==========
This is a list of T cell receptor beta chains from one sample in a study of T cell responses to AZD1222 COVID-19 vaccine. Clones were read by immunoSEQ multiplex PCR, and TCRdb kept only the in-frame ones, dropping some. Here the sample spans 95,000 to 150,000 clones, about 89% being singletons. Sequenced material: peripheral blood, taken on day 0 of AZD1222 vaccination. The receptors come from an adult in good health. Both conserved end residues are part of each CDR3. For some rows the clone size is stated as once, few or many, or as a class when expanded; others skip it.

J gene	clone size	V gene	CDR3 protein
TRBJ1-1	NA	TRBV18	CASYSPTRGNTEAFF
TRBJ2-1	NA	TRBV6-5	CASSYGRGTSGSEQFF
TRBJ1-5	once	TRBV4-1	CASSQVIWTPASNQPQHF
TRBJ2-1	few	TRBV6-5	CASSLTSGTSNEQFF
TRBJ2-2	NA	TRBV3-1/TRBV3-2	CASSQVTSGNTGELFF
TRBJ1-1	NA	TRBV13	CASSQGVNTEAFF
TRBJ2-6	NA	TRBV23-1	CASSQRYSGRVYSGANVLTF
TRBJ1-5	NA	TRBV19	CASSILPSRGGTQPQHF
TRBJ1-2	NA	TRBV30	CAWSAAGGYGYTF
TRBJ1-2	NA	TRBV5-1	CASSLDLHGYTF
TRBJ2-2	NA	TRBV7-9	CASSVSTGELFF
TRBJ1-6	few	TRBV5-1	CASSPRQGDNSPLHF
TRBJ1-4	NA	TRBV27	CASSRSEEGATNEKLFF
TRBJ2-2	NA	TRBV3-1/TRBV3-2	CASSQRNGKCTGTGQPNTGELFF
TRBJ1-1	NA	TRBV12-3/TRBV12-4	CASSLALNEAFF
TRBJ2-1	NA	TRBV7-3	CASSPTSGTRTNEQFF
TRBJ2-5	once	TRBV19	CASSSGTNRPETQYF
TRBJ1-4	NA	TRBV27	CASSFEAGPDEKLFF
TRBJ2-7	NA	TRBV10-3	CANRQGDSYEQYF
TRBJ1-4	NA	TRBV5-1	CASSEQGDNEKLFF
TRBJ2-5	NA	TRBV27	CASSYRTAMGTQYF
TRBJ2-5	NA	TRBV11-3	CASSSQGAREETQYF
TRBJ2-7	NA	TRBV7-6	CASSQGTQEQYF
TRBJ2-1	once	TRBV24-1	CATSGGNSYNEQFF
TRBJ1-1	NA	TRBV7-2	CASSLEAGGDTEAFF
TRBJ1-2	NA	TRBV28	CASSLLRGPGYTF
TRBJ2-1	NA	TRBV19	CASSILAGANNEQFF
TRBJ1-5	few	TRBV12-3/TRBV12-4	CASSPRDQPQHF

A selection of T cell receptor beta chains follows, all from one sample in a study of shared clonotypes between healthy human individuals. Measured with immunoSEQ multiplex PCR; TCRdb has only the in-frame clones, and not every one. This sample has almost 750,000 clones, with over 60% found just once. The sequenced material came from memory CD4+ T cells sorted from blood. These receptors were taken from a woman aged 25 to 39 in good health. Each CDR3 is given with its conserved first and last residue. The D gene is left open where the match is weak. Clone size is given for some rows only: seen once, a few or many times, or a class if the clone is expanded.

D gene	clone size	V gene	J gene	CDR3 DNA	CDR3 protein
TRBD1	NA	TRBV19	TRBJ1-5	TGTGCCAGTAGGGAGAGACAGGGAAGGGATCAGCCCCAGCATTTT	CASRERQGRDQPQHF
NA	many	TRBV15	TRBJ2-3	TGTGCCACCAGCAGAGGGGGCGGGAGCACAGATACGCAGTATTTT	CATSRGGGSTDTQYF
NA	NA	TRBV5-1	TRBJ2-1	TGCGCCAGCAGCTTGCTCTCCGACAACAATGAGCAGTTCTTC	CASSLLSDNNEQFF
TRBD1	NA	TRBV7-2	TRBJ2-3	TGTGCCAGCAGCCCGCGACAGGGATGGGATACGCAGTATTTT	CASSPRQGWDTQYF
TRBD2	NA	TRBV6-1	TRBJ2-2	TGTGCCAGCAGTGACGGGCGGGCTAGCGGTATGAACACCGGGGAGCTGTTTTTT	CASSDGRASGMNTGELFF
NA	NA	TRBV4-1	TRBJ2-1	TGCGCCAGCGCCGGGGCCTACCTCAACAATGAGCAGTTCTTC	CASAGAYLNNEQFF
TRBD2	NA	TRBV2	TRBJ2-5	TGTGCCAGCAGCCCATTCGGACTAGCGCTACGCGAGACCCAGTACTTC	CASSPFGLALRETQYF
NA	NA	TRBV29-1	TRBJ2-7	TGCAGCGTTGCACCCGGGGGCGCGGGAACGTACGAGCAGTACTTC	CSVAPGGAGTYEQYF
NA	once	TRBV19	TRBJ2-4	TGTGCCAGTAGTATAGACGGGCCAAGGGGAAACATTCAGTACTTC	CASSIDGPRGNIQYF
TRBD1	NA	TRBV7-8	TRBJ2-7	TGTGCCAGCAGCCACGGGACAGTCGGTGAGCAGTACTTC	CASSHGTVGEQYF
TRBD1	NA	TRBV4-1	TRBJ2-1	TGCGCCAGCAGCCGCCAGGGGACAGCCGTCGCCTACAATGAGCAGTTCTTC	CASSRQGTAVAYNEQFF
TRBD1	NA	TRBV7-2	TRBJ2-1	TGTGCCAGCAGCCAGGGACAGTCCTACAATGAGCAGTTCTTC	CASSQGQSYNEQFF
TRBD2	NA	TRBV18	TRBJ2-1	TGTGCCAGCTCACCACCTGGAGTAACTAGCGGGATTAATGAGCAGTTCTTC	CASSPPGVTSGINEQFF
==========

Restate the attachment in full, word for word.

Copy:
This is a list of T cell receptor beta chains from one sample in a study of T cell responses to AZD1222 COVID-19 vaccine. Clones were read by immunoSEQ multiplex PCR, and TCRdb kept only the in-frame ones, dropping some. Here the sample spans 95,000 to 150,000 clones, about 89% being singletons. Sequenced material: peripheral blood, taken on day 0 of AZD1222 vaccination. The receptors come from an adult in good health. Both conserved end residues are part of each CDR3. For some rows the clone size is stated as once, few or many, or as a class when expanded; others skip it.

J gene	clone size	V gene	CDR3 protein
TRBJ1-1	NA	TRBV18	CASYSPTRGNTEAFF
TRBJ2-1	NA	TRBV6-5	CASSYGRGTSGSEQFF
TRBJ1-5	once	TRBV4-1	CASSQVIWTPASNQPQHF
TRBJ2-1	few	TRBV6-5	CASSLTSGTSNEQFF
TRBJ2-2	NA	TRBV3-1/TRBV3-2	CASSQVTSGNTGELFF
TRBJ1-1	NA	TRBV13	CASSQGVNTEAFF
TRBJ2-6	NA	TRBV23-1	CASSQRYSGRVYSGANVLTF
TRBJ1-5	NA	TRBV19	CASSILPSRGGTQPQHF
TRBJ1-2	NA	TRBV30	CAWSAAGGYGYTF
TRBJ1-2	NA	TRBV5-1	CASSLDLHGYTF
TRBJ2-2	NA	TRBV7-9	CASSVSTGELFF
TRBJ1-6	few	TRBV5-1	CASSPRQGDNSPLHF
TRBJ1-4	NA	TRBV27	CASSRSEEGATNEKLFF
TRBJ2-2	NA	TRBV3-1/TRBV3-2	CASSQRNGKCTGTGQPNTGELFF
TRBJ1-1	NA	TRBV12-3/TRBV12-4	CASSLALNEAFF
TRBJ2-1	NA	TRBV7-3	CASSPTSGTRTNEQFF
TRBJ2-5	once	TRBV19	CASSSGTNRPETQYF
TRBJ1-4	NA	TRBV27	CASSFEAGPDEKLFF
TRBJ2-7	NA	TRBV10-3	CANRQGDSYEQYF
TRBJ1-4	NA	TRBV5-1	CASSEQGDNEKLFF
TRBJ2-5	NA	TRBV27	CASSYRTAMGTQYF
TRBJ2-5	NA	TRBV11-3	CASSSQGAREETQYF
TRBJ2-7	NA	TRBV7-6	CASSQGTQEQYF
TRBJ2-1	once	TRBV24-1	CATSGGNSYNEQFF
TRBJ1-1	NA	TRBV7-2	CASSLEAGGDTEAFF
TRBJ1-2	NA	TRBV28	CASSLLRGPGYTF
TRBJ2-1	NA	TRBV19	CASSILAGANNEQFF
TRBJ1-5	few	TRBV12-3/TRBV12-4	CASSPRDQPQHF

A selection of T cell receptor beta chains follows, all from one sample in a study of shared clonotypes between healthy human individuals. Measured with immunoSEQ multiplex PCR; TCRdb has only the in-frame clones, and not every one. This sample has almost 750,000 clones, with over 60% found just once. The sequenced material came from memory CD4+ T cells sorted from blood. These receptors were taken from a woman aged 25 to 39 in good health. Each CDR3 is given with its conserved first and last residue. The D gene is left open where the match is weak. Clone size is given for some rows only: seen once, a few or many times, or a class if the clone is expanded.

D gene	clone size	V gene	J gene	CDR3 DNA	CDR3 protein
TRBD1	NA	TRBV19	TRBJ1-5	TGTGCCAGTAGGGAGAGACAGGGAAGGGATCAGCCCCAGCATTTT	CASRERQGRDQPQHF
NA	many	TRBV15	TRBJ2-3	TGTGCCACCAGCAGAGGGGGCGGGAGCACAGATACGCAGTATTTT	CATSRGGGSTDTQYF
NA	NA	TRBV5-1	TRBJ2-1	TGCGCCAGCAGCTTGCTCTCCGACAACAATGAGCAGTTCTTC	CASSLLSDNNEQFF
TRBD1	NA	TRBV7-2	TRBJ2-3	TGTGCCAGCAGCCCGCGACAGGGATGGGATACGCAGTATTTT	CASSPRQGWDTQYF
TRBD2	NA	TRBV6-1	TRBJ2-2	TGTGCCAGCAGTGACGGGCGGGCTAGCGGTATGAACACCGGGGAGCTGTTTTTT	CASSDGRASGMNTGELFF
NA	NA	TRBV4-1	TRBJ2-1	TGCGCCAGCGCCGGGGCCTACCTCAACAATGAGCAGTTCTTC	CASAGAYLNNEQFF
TRBD2	NA	TRBV2	TRBJ2-5	TGTGCCAGCAGCCCATTCGGACTAGCGCTACGCGAGACCCAGTACTTC	CASSPFGLALRETQYF
NA	NA	TRBV29-1	TRBJ2-7	TGCAGCGTTGCACCCGGGGGCGCGGGAACGTACGAGCAGTACTTC	CSVAPGGAGTYEQYF
NA	once	TRBV19	TRBJ2-4	TGTGCCAGTAGTATAGACGGGCCAAGGGGAAACATTCAGTACTTC	CASSIDGPRGNIQYF
TRBD1	NA	TRBV7-8	TRBJ2-7	TGTGCCAGCAGCCACGGGACAGTCGGTGAGCAGTACTTC	CASSHGTVGEQYF
TRBD1	NA	TRBV4-1	TRBJ2-1	TGCGCCAGCAGCCGCCAGGGGACAGCCGTCGCCTACAATGAGCAGTTCTTC	CASSRQGTAVAYNEQFF
TRBD1	NA	TRBV7-2	TRBJ2-1	TGTGCCAGCAGCCAGGGACAGTCCTACAATGAGCAGTTCTTC	CASSQGQSYNEQFF
TRBD2	NA	TRBV18	TRBJ2-1	TGTGCCAGCTCACCACCTGGAGTAACTAGCGGGATTAATGAGCAGTTCTTC	CASSPPGVTSGINEQFF